Both my work computer and the TV only handle 2.4Ghz. The remaining items are enabled for that and 5Ghz including a TP-Link wi-fi extender.
Now there is no problem on the combined frontend / backend server presumably because wi-fi is not involved. Similarly, playback to the TV is fine because it is connected by an HDMI cable. Sadly to the remote frontend on my work-machine it is.
The extraordinary thing is that playback of HD via wi-fi to my work machine is fine,
Live TV is not. Logically I would expect them behave the same.
As Ian Lang often says "I blame the EU".
But you know your MythTV better than anyone here.
The software (not MythTV) for my tuner card, does it this way.
"Live TV"
1) Comes into tuner from OTA antenna.
2) Tuner packets are written to disk. Disk could be on a backend machine.
3) Streaming software reads from disk (delayed maybe a second or two).
4) MPEG2 video now needs to be decoded and sent to a screen, from (3)
This uses a bit of CPU (in the old days), or it uses
the Video SIP on your video card.
The "feature" that comes with this, is while you are watching LiveTV,
you can "commit" what has just been shown, and the file stored on
the hard drive is then kept for later.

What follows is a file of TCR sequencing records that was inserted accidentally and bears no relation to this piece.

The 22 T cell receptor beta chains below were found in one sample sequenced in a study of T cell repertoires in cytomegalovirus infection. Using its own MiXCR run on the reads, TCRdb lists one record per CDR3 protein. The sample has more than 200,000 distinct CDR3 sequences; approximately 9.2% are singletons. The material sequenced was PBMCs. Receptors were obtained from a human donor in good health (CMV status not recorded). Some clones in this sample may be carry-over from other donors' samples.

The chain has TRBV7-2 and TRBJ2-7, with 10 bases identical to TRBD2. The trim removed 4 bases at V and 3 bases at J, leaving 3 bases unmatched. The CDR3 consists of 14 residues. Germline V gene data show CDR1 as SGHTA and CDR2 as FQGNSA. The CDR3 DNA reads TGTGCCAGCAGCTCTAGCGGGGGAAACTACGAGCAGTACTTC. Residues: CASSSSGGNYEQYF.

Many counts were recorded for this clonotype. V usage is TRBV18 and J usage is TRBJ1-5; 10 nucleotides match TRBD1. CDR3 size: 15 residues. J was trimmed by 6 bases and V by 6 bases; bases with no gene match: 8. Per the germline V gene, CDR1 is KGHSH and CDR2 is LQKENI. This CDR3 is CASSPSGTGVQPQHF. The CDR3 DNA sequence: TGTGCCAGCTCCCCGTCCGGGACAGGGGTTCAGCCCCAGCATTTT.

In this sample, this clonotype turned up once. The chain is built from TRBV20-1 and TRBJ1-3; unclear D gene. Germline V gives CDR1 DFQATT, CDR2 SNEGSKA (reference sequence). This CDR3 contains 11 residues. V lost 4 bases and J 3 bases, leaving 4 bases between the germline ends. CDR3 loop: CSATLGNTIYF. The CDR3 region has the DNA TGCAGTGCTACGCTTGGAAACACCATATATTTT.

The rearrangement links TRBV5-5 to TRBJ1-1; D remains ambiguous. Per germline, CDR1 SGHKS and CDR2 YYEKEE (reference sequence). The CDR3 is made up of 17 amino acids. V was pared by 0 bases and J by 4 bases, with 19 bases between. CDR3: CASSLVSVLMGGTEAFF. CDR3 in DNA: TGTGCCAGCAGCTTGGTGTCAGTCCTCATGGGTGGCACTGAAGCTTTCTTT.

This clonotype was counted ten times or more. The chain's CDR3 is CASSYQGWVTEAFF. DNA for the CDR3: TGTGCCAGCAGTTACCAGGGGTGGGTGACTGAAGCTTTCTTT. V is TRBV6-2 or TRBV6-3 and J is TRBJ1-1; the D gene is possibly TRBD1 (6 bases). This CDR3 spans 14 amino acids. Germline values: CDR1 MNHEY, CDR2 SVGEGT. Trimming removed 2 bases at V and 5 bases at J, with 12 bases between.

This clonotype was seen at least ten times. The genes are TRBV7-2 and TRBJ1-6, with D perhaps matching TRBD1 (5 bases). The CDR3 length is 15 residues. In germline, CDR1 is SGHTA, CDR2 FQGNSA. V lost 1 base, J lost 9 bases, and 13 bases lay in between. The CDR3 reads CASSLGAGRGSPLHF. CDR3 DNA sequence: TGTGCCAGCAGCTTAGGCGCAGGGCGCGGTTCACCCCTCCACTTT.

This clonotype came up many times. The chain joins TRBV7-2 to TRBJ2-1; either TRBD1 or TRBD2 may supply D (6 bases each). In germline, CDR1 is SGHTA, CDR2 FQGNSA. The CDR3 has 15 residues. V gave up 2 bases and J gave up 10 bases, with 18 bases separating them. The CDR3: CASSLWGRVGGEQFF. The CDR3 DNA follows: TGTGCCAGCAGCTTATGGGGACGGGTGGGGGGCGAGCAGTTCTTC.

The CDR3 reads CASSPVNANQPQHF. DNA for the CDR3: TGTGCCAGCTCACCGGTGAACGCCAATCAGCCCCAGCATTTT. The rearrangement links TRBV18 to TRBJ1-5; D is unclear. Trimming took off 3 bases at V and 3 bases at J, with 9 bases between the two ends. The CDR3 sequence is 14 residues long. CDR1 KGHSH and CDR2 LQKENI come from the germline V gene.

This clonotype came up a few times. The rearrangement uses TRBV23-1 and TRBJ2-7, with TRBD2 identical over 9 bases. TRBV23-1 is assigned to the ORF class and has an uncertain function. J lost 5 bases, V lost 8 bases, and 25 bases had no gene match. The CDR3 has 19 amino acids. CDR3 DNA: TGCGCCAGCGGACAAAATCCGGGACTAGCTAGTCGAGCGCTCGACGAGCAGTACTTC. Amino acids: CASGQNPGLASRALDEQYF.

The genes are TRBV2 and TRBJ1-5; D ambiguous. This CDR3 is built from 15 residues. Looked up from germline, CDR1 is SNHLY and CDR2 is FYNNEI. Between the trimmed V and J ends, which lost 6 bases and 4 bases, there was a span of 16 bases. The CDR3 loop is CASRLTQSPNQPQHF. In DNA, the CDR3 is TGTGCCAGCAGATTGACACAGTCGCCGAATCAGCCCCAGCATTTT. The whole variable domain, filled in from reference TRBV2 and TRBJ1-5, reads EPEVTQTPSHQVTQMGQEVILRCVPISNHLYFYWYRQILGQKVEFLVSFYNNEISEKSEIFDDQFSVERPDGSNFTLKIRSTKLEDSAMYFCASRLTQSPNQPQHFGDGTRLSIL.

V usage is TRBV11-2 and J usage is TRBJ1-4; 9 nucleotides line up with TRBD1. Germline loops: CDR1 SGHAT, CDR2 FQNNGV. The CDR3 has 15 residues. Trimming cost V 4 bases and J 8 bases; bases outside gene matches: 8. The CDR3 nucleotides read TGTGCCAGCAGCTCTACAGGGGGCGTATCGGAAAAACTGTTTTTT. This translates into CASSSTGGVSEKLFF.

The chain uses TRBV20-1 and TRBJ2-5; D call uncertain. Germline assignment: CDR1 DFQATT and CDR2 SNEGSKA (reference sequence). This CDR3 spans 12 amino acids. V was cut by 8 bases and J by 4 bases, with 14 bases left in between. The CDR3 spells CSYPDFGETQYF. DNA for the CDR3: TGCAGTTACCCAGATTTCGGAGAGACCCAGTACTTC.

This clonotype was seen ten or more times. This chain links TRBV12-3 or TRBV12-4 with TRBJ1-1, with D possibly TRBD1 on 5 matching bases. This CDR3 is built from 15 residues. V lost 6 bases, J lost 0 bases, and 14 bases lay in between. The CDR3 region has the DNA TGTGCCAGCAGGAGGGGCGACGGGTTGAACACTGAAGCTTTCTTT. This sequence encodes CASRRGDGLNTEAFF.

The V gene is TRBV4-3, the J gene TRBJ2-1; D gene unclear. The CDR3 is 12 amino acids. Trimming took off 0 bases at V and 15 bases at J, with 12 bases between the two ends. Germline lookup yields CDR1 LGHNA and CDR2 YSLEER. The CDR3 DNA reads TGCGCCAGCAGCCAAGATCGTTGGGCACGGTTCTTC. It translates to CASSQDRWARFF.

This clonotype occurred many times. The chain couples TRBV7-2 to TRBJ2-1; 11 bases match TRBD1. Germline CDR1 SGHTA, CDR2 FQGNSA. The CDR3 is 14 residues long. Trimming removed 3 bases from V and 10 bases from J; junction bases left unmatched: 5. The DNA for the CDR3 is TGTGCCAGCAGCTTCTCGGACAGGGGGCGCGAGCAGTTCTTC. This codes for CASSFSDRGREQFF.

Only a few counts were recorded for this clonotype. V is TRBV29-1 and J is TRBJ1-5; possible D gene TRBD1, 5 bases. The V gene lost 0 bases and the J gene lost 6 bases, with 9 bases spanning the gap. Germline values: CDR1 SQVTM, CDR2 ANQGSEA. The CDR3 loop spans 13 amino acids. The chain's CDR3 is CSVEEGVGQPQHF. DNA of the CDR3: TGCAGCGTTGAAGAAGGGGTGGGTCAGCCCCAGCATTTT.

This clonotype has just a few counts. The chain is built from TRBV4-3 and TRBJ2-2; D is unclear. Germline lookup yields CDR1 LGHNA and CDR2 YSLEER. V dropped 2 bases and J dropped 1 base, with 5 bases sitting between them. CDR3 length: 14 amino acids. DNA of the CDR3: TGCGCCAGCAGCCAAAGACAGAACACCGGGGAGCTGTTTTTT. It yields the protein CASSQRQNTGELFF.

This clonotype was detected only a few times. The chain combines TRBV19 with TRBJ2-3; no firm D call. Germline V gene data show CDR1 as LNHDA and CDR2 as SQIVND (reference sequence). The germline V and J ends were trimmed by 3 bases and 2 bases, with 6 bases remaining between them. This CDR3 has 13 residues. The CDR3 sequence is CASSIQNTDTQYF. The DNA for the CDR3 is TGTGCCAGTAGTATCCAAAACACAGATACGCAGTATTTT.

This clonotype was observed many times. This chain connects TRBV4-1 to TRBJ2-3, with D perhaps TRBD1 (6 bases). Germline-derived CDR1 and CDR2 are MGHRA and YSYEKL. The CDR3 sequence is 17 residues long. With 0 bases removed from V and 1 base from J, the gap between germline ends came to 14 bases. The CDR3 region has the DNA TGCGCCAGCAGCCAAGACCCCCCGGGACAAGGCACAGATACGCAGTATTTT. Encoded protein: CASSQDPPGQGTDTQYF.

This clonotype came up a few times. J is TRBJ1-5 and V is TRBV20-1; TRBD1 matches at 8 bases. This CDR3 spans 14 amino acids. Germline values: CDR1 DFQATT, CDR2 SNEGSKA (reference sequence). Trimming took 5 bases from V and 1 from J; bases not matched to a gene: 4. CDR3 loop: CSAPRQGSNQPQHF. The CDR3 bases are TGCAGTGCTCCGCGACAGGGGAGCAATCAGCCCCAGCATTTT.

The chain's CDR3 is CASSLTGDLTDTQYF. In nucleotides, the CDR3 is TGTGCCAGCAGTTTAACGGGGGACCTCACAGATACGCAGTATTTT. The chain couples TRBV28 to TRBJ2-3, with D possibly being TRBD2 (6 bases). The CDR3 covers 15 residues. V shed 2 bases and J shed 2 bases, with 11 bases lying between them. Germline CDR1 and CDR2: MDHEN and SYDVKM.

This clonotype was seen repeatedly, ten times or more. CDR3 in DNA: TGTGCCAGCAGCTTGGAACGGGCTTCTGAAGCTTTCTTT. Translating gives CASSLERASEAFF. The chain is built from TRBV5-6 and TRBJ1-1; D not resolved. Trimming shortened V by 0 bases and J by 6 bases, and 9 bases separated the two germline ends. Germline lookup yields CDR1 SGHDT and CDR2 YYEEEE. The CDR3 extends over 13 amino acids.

The activity in that sequence, might involve two passes on
Wifi, thrashing at the hard drive (reads and writes could be
smoothed a bit via caching), and CPU activity for decode
(which could be moved to a block on the video card).
With your knowledge of how MythTV works, maybe you'll find
a bottleneck similar to the above.
Paul
That is a very useful explanation but most MythTV users will be connected much the same way, yet I have not come across simmilar complaints.

However!

This morning I had to reboot the router because our cellphones registered "No Wifi" ot no "Internet connection". This has been happening throughout the year. Not frequently but often enough. I am wondering whether the router (supplied by TalkTalk) is actually faulty.

-
Mint 20.04, kernel 5.4.0-42-generic, Cinnamon 4.6.7
running on an AMD Phenom II X4 Black edition processor with 8GB of DRAM.
Paul
2021-04-09 17:55:35 UTC
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Post by pinnerite
This morning I had to reboot the router because our cellphones
registered "No Wifi" ot no "Internet connection". This has been
happening throughout the year. Not frequently but often enough.
I am wondering whether the router (supplied by TalkTalk) is actually faulty.
It's possible. My very first router was flake-city and
the most likely culprit was how the CPU was clocked.
Rather than the firmware being buggy. Embedded CPUs can
use a quartz crystal and an internal oscillator, or can
be driven from an external four pin tin can oscillator.
The tin can only has one job to do, and is thus more
trustworthy.

Sometimes, an excuse could be made for failures, based on
what the box-at-the-corner is doing.

All the other network boxes with a CPU inside since then,
have had the normal level of reliability. I don't consider
bad CPU design to be endemic. As the industry matures, things